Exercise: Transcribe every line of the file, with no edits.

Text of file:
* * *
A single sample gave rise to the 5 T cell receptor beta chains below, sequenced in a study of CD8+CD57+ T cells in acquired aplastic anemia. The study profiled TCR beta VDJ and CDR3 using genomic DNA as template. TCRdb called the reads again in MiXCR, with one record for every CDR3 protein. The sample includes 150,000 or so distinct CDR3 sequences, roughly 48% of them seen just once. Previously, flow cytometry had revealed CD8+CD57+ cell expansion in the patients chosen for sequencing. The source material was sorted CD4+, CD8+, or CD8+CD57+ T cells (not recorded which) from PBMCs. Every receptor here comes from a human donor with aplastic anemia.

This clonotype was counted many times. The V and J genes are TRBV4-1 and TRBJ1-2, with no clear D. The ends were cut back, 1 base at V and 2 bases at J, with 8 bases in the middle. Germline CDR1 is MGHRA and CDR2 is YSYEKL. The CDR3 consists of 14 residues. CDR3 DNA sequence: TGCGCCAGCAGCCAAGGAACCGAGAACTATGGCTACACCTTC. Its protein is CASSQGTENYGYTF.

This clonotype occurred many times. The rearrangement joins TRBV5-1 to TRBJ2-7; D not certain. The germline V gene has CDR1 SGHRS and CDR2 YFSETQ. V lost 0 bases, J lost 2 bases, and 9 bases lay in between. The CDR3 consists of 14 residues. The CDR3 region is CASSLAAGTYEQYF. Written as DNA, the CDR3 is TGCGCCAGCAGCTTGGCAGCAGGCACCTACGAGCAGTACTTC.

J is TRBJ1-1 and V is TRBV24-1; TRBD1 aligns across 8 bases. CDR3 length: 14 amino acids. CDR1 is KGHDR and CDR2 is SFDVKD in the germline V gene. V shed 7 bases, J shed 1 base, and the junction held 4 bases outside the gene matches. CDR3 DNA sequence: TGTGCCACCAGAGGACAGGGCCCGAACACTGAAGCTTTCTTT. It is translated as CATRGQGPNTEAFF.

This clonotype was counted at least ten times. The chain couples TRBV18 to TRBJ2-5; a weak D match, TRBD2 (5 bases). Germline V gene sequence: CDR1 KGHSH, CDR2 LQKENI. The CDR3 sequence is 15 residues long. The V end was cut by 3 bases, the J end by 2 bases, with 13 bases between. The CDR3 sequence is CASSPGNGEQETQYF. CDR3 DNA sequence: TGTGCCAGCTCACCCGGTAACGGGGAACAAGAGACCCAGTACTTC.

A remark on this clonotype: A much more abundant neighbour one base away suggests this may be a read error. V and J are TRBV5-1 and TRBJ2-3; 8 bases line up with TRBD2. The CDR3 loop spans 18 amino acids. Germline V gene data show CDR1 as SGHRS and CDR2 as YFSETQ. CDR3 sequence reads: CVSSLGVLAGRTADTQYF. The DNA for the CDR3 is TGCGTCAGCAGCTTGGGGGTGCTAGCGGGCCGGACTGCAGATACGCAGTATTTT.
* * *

A single sample gave rise to the 5 T cell receptor beta chains below, sequenced in a study of CD8+CD57+ T cells in acquired aplastic anemia. The study profiled TCR beta VDJ and CDR3 using genomic DNA as template. TCRdb called the reads again in MiXCR, with one record for every CDR3 protein. The sample includes 150,000 or so distinct CDR3 sequences, roughly 48% of them seen just once. Previously, flow cytometry had revealed CD8+CD57+ cell expansion in the patients chosen for sequencing. The source material was sorted CD4+, CD8+, or CD8+CD57+ T cells (not recorded which) from PBMCs. Every receptor here comes from a human donor with aplastic anemia.

This clonotype was counted many times. The V and J genes are TRBV4-1 and TRBJ1-2, with no clear D. The ends were cut back, 1 base at V and 2 bases at J, with 8 bases in the middle. Germline CDR1 is MGHRA and CDR2 is YSYEKL. The CDR3 consists of 14 residues. CDR3 DNA sequence: TGCGCCAGCAGCCAAGGAACCGAGAACTATGGCTACACCTTC. Its protein is CASSQGTENYGYTF.

This clonotype occurred many times. The rearrangement joins TRBV5-1 to TRBJ2-7; D not certain. The germline V gene has CDR1 SGHRS and CDR2 YFSETQ. V lost 0 bases, J lost 2 bases, and 9 bases lay in between. The CDR3 consists of 14 residues. The CDR3 region is CASSLAAGTYEQYF. Written as DNA, the CDR3 is TGCGCCAGCAGCTTGGCAGCAGGCACCTACGAGCAGTACTTC.

J is TRBJ1-1 and V is TRBV24-1; TRBD1 aligns across 8 bases. CDR3 length: 14 amino acids. CDR1 is KGHDR and CDR2 is SFDVKD in the germline V gene. V shed 7 bases, J shed 1 base, and the junction held 4 bases outside the gene matches. CDR3 DNA sequence: TGTGCCACCAGAGGACAGGGCCCGAACACTGAAGCTTTCTTT. It is translated as CATRGQGPNTEAFF.

This clonotype was counted at least ten times. The chain couples TRBV18 to TRBJ2-5; a weak D match, TRBD2 (5 bases). Germline V gene sequence: CDR1 KGHSH, CDR2 LQKENI. The CDR3 sequence is 15 residues long. The V end was cut by 3 bases, the J end by 2 bases, with 13 bases between. The CDR3 sequence is CASSPGNGEQETQYF. CDR3 DNA sequence: TGTGCCAGCTCACCCGGTAACGGGGAACAAGAGACCCAGTACTTC.

A remark on this clonotype: A much more abundant neighbour one base away suggests this may be a read error. V and J are TRBV5-1 and TRBJ2-3; 8 bases line up with TRBD2. The CDR3 loop spans 18 amino acids. Germline V gene data show CDR1 as SGHRS and CDR2 as YFSETQ. CDR3 sequence reads: CVSSLGVLAGRTADTQYF. The DNA for the CDR3 is TGCGTCAGCAGCTTGGGGGTGCTAGCGGGCCGGACTGCAGATACGCAGTATTTT.